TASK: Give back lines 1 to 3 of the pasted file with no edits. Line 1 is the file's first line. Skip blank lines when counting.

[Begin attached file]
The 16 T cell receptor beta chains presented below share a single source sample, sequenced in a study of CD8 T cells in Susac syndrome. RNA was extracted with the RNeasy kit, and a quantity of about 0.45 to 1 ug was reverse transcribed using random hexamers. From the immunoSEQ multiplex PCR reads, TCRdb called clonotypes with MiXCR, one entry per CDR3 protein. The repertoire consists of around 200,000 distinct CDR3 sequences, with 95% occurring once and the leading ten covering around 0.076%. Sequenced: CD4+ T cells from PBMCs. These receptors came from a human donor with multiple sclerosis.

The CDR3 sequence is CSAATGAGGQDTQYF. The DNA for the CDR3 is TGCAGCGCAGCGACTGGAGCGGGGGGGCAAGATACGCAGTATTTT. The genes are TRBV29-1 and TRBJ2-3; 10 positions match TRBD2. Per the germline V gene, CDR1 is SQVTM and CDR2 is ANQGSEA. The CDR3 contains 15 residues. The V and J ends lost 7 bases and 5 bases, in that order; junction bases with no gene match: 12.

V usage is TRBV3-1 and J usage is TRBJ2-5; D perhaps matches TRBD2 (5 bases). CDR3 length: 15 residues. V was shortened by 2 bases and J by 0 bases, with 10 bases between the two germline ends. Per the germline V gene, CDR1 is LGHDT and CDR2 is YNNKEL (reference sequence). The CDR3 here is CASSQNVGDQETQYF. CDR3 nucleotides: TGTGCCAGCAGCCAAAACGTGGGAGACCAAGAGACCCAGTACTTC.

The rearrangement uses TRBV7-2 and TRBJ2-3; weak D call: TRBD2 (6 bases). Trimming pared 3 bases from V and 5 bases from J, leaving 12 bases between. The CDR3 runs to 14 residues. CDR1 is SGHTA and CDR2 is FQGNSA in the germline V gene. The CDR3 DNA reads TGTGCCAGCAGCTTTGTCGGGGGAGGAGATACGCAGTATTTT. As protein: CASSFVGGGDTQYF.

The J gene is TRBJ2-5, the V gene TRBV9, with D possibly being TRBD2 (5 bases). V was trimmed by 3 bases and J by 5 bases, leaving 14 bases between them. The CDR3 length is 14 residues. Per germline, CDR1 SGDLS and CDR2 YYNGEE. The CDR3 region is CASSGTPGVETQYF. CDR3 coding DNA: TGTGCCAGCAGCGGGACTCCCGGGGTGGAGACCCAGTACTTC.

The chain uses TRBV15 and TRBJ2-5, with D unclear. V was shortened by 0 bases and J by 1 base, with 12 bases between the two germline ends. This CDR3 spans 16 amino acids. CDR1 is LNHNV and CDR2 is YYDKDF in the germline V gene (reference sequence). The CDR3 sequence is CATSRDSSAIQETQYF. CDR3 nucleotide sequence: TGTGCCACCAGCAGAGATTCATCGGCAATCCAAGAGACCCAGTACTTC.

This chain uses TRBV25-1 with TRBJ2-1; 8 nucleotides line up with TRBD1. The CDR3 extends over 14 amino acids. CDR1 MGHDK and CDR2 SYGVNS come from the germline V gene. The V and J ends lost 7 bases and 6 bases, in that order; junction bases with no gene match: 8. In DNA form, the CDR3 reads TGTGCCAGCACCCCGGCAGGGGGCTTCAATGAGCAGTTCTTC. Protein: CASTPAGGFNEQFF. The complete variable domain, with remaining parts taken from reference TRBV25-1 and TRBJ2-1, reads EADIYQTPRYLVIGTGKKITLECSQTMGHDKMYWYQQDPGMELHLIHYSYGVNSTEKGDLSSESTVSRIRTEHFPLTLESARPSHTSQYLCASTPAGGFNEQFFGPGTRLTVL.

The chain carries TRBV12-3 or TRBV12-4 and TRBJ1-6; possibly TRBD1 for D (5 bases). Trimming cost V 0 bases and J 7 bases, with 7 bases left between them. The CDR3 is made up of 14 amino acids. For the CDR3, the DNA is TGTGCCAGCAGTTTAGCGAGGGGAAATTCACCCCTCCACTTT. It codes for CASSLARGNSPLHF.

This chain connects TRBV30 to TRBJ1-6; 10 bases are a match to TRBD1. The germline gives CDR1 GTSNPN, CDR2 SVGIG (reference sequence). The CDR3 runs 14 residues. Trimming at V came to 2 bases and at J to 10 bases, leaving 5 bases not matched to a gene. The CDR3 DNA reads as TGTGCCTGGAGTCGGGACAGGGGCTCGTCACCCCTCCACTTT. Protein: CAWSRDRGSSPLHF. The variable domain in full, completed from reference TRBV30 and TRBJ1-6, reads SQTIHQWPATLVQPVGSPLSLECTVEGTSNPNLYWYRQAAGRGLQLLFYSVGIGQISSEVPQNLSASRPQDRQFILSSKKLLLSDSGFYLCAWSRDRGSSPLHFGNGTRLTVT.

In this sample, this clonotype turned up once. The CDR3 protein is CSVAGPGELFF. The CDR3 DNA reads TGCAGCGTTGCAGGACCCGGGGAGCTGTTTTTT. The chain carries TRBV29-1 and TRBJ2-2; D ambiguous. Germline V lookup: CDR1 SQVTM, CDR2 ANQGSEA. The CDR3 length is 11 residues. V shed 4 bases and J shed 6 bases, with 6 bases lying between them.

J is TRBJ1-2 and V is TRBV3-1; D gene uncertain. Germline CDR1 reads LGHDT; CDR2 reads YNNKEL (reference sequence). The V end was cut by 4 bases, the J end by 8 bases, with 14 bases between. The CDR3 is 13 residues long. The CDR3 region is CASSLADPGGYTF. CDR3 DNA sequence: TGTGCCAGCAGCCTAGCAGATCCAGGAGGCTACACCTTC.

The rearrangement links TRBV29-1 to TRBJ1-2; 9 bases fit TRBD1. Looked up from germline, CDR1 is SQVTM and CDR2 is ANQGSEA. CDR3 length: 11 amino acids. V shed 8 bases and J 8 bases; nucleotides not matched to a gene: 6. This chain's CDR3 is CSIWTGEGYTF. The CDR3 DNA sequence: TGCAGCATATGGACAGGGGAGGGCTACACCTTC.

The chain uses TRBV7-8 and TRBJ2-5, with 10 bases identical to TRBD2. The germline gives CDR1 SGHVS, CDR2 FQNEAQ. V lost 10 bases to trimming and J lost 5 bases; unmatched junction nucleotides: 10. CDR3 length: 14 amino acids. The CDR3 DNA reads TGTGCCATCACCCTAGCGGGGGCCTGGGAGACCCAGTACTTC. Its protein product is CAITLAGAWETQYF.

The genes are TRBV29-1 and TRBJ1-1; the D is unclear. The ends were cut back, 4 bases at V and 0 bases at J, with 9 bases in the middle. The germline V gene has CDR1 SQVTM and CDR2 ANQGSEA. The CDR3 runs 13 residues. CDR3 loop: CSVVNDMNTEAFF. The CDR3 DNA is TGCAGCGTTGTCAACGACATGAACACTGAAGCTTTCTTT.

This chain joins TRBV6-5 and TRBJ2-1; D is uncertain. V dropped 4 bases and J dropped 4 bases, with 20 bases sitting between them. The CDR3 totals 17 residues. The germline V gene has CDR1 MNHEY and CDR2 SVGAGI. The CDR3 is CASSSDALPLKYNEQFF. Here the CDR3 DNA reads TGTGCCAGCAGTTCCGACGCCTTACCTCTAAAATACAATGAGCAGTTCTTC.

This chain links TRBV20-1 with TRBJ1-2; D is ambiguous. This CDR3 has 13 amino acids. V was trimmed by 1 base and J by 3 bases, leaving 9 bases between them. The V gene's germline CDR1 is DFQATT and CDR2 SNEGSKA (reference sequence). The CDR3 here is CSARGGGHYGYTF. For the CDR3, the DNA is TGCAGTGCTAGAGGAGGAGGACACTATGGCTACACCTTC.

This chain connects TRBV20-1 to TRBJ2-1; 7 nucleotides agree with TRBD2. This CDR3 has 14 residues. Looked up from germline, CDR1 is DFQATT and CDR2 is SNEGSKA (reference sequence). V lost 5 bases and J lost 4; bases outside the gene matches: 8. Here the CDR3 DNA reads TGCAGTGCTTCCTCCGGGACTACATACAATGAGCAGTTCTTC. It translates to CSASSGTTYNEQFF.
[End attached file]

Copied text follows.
The 16 T cell receptor beta chains presented below share a single source sample, sequenced in a study of CD8 T cells in Susac syndrome. RNA was extracted with the RNeasy kit, and a quantity of about 0.45 to 1 ug was reverse transcribed using random hexamers. From the immunoSEQ multiplex PCR reads, TCRdb called clonotypes with MiXCR, one entry per CDR3 protein. The repertoire consists of around 200,000 distinct CDR3 sequences, with 95% occurring once and the leading ten covering around 0.076%. Sequenced: CD4+ T cells from PBMCs. These receptors came from a human donor with multiple sclerosis.

The CDR3 sequence is CSAATGAGGQDTQYF. The DNA for the CDR3 is TGCAGCGCAGCGACTGGAGCGGGGGGGCAAGATACGCAGTATTTT. The genes are TRBV29-1 and TRBJ2-3; 10 positions match TRBD2. Per the germline V gene, CDR1 is SQVTM and CDR2 is ANQGSEA. The CDR3 contains 15 residues. The V and J ends lost 7 bases and 5 bases, in that order; junction bases with no gene match: 12.

V usage is TRBV3-1 and J usage is TRBJ2-5; D perhaps matches TRBD2 (5 bases). CDR3 length: 15 residues. V was shortened by 2 bases and J by 0 bases, with 10 bases between the two germline ends. Per the germline V gene, CDR1 is LGHDT and CDR2 is YNNKEL (reference sequence). The CDR3 here is CASSQNVGDQETQYF. CDR3 nucleotides: TGTGCCAGCAGCCAAAACGTGGGAGACCAAGAGACCCAGTACTTC.